According to Sugarman and Greenfield, this is our current situation. We’re in a minefield of stress that may lead to a nationwide alcohol consumption crisis. This alcohol crisis could turn into a secondary public health emergency, in addition to the coronavirus pandemic.

Steps to Take: Awareness, Assessment, and Treatment

In light of the heightened risk of problem drinking related to coronavirus-related stressors, Sugarman and Greenfield recommend a series of proactive steps we, as a nation, can take to “moderate and reduce alcohol consumption in the face of this pandemic.” They reiterate that the full scope of the pandemic is unknown, and remind us to look to the data provided by researchers in other countries in order to prepare for the potential collateral damage the pandemic may cause in the U.S.

Here’s what they recommend:

Step 1:

We should recognize that stress related to the coronavirus pandemic creates a population-level risk of increased alcohol consumption, and that this increase poses a general public health risk.

Step 2:

We should understand that our response to this risk needs to be nuanced, multi-faceted, and comprehensive.

Step 3:

We should embrace responsible public health messaging. This is crucial. Public media outlets should work to counter the cultural messages (present in the form of social media posts and memes) that celebrate alcohol consumption as a necessary or desired pandemic coping mechanism. Public officials should prioritize messaging efforts that promote managing anxiety and stress without alcohol and substances, encourage safe consumption, and remind the public that social distancing – which can break down in social events involving alcohol – is a key strategy for containing the spread of coronavirus.

Step 4:

We should prepare for a surge in the need for treatment across a “continuum of severity” that includes “drinking-related exacerbation of other co-occurring medical conditions.”

Step 5:

In primary care settings, we should enhance assessment efforts by adding screening for risk factors for increased drinking such as job loss, and add enhanced alcohol screening for people diagnosed with mental health conditions such as depression, anxiety, and trauma.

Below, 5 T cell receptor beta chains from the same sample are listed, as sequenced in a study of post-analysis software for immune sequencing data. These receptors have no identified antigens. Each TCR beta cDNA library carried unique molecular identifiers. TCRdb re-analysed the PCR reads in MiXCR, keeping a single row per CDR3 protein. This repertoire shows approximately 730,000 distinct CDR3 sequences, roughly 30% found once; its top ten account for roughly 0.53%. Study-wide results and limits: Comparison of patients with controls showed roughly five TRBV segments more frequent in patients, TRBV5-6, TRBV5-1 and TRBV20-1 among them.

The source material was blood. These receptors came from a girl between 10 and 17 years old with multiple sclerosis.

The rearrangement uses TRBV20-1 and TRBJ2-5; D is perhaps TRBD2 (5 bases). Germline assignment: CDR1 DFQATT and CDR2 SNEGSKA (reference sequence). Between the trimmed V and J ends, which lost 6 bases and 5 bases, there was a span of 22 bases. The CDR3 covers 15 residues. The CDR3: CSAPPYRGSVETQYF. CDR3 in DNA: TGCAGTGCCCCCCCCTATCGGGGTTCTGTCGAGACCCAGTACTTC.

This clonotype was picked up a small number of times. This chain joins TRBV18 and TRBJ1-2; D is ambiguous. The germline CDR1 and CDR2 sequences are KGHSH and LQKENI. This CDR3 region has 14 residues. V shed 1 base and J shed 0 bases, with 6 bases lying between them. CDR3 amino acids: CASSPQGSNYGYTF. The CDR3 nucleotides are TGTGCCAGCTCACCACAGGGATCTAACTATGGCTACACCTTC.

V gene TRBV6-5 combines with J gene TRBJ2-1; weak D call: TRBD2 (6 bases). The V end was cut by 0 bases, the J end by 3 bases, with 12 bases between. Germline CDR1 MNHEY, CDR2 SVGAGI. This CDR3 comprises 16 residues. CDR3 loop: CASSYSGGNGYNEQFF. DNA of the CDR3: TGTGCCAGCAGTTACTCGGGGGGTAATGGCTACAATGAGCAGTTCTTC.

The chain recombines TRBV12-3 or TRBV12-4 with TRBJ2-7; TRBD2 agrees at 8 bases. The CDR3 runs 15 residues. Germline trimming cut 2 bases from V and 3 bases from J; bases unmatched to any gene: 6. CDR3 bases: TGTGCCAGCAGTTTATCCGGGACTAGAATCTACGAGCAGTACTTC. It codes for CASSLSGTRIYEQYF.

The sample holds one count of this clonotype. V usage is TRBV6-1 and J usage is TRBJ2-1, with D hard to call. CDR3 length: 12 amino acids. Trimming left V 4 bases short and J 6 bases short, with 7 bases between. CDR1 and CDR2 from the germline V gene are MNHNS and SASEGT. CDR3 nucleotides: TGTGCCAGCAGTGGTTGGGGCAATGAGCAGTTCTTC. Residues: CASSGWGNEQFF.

Step 6:

We should prioritize targeted interventions for people with AUD at risk of relapse, and expand access to telehealth, virtual therapy, and online social support communities for people in recovery. Increased access to these services and expanded insurance coverage for mental health/substance use treatment should last through the pandemic and beyond.

Integrated Effort with Full Collaboration

The open letter published by Sugarman and Greenfield – addressed to the medical community as a whole –  is an important reminder that while we strive to manage our response to the primary health crisis, the coronavirus pandemic, the secondary effects of the pandemic, such as misuse of alcohol and an increase in AUD, can create severe, chronic physical, emotional, and social consequences that may persist years after we get COVID-19 under control. The sooner we can identify at-risk individuals, offer accurate diagnoses of AUD when necessary, and provide appropriate treatment and support, the more likely those individuals are to achieve and maintain sustained, long-term sobriety. Any steps we take in this direction will help to contain the scope of harm caused by the ongoing coronavirus pandemic, and give people hope by offering a lifeline of support during this stressful time.